to 0 volts, 0.9 volts is considered discharged). Another problem with NiCds is a lower cell voltage (1.2 volts) when compared
to single use batteries (1.5 volts). Despite having a lower initial voltage, NiCds provide better performance than single
use batteries due to a much flatter discharge curve. Lastly, the cadmium contained in NiCds is highly toxic and very bad for
the environment. Always recycle old NiCd batteries, never throw them away!
cells should be primed before use. Priming refers to charging then discharging the cell. Generally, a NiCd cell
must by charged/discharged (c/d) 5 to 7 times. In some cases, up to 50 c/d cycles are required before the cell reaches it’s
manufacturers recommend to slow charge a new NiCd battery for 24 hours before use. This initial trickle charge helps to redistribute
the electrolyte to remedy dry spots on the separator that may appear when the electrolyte gravitates to the bottom of the
cell during long storage. A slow charge also helps to bring all the individual cells within a battery pack up to an equal
charge level because each cell may have self-discharged to different capacity levels during storage.
most NiCd batteries are suited for fast charging in an hour or so, fast charge should only be applied between 41°F and 113°F.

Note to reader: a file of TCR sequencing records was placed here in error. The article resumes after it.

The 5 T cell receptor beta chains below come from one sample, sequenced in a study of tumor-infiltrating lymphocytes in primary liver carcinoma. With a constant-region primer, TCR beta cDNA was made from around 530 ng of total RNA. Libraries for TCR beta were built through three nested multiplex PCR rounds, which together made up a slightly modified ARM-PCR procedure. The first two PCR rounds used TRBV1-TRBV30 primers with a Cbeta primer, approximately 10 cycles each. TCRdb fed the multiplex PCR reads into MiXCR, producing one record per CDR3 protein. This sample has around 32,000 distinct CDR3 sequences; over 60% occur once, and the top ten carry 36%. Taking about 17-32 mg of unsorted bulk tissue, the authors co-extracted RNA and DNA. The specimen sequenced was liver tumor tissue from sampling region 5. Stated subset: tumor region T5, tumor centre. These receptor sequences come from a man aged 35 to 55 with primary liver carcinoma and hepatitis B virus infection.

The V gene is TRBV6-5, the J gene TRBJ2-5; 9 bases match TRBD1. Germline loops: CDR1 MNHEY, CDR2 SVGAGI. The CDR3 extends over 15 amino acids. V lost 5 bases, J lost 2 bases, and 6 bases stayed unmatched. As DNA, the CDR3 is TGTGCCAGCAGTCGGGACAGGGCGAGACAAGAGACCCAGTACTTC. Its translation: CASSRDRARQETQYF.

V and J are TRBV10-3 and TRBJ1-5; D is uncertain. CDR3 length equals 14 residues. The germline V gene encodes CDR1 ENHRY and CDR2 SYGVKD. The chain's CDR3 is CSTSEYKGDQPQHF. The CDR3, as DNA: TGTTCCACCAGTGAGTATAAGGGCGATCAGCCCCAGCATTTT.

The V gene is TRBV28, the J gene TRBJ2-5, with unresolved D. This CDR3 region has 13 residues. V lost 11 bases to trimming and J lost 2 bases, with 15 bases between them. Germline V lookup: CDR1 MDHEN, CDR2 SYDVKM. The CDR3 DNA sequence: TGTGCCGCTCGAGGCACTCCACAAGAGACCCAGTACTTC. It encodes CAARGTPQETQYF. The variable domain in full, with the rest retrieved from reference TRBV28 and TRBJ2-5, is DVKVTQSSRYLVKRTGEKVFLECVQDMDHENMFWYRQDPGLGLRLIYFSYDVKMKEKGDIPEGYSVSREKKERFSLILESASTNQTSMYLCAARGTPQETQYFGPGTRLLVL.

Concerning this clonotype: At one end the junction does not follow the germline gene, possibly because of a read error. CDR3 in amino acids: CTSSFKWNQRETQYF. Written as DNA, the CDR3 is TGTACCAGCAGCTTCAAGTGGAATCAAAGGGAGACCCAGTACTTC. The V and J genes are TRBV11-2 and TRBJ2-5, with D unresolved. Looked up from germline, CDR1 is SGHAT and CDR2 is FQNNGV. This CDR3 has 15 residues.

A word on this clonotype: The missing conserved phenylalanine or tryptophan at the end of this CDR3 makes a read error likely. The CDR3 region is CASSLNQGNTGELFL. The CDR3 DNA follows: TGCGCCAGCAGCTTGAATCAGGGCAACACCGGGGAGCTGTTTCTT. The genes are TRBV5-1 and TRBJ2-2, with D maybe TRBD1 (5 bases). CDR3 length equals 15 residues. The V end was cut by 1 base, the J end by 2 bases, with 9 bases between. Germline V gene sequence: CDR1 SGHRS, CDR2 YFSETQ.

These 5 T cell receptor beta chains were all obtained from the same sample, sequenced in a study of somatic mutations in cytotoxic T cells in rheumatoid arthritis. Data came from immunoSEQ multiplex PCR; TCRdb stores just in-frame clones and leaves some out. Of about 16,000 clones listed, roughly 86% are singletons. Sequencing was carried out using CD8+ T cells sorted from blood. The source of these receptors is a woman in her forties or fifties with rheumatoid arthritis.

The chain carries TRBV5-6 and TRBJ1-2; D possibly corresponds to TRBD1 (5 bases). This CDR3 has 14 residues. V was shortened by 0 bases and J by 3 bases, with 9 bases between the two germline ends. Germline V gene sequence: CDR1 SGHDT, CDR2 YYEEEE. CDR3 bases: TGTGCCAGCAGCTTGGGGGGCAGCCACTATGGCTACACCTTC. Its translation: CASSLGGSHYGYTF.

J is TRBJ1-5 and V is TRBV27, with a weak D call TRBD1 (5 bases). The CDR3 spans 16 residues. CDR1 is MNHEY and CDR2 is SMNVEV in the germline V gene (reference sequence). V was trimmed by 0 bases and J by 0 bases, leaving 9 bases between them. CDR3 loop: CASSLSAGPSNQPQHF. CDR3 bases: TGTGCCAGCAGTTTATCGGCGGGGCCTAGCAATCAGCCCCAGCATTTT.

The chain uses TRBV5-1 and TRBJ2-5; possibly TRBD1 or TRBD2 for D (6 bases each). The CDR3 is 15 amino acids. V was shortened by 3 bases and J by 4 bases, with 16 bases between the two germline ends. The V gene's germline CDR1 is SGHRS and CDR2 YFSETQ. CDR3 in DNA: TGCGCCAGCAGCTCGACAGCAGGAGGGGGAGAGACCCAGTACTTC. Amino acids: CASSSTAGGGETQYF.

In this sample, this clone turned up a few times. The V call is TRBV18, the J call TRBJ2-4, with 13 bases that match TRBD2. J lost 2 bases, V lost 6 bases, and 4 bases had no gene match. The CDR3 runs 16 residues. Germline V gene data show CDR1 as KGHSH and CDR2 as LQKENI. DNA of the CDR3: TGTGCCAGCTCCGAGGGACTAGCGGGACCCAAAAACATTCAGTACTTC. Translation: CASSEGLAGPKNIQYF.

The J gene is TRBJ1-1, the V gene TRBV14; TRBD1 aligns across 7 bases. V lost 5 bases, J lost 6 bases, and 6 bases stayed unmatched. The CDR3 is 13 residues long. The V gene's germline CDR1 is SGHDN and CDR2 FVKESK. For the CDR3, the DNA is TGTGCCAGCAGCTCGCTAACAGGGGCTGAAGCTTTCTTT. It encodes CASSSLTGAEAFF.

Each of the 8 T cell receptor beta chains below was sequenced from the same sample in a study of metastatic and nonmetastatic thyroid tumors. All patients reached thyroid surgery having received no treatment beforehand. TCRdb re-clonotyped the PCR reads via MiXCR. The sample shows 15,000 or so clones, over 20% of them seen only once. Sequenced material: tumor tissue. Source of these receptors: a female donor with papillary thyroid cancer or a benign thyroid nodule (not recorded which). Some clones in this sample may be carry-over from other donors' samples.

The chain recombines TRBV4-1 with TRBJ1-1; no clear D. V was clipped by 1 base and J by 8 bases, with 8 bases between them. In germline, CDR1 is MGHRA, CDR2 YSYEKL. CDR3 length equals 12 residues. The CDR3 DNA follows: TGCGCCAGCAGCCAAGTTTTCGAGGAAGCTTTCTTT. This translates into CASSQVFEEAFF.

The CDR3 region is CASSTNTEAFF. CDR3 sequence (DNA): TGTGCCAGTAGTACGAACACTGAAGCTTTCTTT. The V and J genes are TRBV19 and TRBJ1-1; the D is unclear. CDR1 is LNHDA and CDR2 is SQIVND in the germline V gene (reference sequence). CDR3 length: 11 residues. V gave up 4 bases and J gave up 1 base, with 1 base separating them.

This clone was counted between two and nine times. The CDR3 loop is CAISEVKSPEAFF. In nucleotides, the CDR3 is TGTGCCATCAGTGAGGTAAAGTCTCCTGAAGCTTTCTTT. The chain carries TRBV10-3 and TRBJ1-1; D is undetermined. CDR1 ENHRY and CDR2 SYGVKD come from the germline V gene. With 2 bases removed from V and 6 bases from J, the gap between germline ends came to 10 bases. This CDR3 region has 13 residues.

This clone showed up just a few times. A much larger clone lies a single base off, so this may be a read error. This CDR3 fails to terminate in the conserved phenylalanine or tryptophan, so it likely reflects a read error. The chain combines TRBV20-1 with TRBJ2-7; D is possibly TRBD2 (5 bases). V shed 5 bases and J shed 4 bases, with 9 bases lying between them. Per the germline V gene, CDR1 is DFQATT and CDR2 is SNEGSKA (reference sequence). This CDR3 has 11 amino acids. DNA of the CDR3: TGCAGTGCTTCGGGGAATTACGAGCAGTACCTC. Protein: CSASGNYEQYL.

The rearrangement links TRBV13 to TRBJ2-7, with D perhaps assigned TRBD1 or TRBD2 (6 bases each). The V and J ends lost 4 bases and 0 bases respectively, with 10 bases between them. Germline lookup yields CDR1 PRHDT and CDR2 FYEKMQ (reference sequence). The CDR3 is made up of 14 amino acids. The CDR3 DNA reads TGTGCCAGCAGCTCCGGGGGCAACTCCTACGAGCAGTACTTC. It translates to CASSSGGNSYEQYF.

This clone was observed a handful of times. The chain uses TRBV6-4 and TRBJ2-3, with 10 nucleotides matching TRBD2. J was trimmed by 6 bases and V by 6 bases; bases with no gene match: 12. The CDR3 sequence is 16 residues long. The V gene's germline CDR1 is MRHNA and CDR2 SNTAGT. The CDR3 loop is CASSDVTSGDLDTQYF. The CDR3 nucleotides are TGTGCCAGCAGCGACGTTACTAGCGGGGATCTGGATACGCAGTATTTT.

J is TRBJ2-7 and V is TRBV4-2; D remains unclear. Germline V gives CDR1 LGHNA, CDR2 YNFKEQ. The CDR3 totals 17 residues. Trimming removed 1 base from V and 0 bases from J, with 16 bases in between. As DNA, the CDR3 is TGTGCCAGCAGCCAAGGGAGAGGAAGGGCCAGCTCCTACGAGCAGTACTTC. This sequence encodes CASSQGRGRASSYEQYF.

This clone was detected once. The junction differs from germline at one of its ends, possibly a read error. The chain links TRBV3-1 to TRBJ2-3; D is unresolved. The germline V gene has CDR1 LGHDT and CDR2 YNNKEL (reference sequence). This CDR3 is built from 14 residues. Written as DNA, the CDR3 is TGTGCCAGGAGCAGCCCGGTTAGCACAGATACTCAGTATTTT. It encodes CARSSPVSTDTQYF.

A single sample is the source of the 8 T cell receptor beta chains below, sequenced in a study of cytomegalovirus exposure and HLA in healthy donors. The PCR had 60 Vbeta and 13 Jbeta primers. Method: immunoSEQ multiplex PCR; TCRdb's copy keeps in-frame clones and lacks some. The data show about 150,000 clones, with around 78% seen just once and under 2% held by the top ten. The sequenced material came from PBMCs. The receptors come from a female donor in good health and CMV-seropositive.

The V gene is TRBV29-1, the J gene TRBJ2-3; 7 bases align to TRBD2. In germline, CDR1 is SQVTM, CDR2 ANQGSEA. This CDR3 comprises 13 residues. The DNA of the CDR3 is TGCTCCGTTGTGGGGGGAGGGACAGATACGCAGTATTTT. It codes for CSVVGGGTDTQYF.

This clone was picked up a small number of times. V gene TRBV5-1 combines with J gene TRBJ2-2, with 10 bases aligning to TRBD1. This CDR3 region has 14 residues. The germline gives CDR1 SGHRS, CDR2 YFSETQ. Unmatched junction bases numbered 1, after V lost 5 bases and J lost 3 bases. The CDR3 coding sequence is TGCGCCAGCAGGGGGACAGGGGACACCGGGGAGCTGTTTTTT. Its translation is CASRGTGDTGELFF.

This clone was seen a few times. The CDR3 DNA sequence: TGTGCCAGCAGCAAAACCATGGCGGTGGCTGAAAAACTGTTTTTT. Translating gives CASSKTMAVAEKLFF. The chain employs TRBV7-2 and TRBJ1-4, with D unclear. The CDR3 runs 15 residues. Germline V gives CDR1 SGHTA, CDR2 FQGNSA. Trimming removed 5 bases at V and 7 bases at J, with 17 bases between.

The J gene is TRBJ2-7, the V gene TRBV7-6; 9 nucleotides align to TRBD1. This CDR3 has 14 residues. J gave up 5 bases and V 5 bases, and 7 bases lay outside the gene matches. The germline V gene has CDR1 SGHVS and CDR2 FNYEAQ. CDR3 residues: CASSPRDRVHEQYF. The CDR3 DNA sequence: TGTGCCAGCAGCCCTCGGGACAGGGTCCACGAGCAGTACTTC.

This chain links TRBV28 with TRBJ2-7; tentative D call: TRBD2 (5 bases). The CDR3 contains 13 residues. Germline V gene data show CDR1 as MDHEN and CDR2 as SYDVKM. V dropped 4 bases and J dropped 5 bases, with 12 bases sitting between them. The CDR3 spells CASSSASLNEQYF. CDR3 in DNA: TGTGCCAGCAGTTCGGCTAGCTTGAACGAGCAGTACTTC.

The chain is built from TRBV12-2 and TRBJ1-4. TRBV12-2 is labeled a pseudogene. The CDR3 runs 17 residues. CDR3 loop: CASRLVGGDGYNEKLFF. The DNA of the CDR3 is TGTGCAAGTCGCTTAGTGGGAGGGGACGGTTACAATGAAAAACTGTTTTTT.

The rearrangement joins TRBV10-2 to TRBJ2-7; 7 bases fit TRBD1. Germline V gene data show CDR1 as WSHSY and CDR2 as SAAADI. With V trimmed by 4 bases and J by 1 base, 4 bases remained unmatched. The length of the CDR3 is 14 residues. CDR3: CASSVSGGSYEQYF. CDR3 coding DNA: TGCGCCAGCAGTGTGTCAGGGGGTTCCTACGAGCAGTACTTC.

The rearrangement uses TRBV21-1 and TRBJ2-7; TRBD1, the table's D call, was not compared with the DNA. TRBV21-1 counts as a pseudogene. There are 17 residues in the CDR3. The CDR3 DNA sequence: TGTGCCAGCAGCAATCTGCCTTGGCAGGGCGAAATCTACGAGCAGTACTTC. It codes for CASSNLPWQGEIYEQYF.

When charging a NiCd below 41°F, the efficiency of oxygen recombination is greatly reduced and pressure build up occurs. Sometimes,
hydrogen can be generated as well.
compensate for the slower metabolism at cold temperatures, a low charge must be applied, especially at the beginning and end
of the charge cycle. Special methods are available for charging at cold temperatures. The NiCd is the only commercial battery
that can accept charge at extremely low temperatures.
charge acceptance of a NiCd at higher temperatures is drastically reduced. A battery that provides a capacity of 100% if charged
at a moderate room temperature can only accept 70% if charged at 113° F and 45% if charged at 140° F. This is demonstrated
by the typically poor summer performance.
batteries should be kept in cool and dry storage. Refrigerators as a storage media are recommended, but freezers should be
avoided because not all chemistries are suited for storage in freezing temperatures. When refrigerated, the battery should
be placed in a plastic bag to protect against condensation. Placing a desiccant pouch in the plastic bag is a good
NiCd battery can be stored unattended for up to five years. For best results, a NiCd should be fully charged, then discharged
to 0.9 volts per cell and storage in a cool, dry place. A NiCd that is allowed to self-discharge is subject to formation of
large crystals (memory).
storage of NiCd (and NiMH) requires priming the batteries before use by applying a slow charge followed by one or several
discharge/charge cycles. Depending on the length and temperature of storage, two to five cycles may be required to regain
full performance. The warmer the storage temperature, the more cycles are needed. Some cycling may be required after as little
as two months of storage.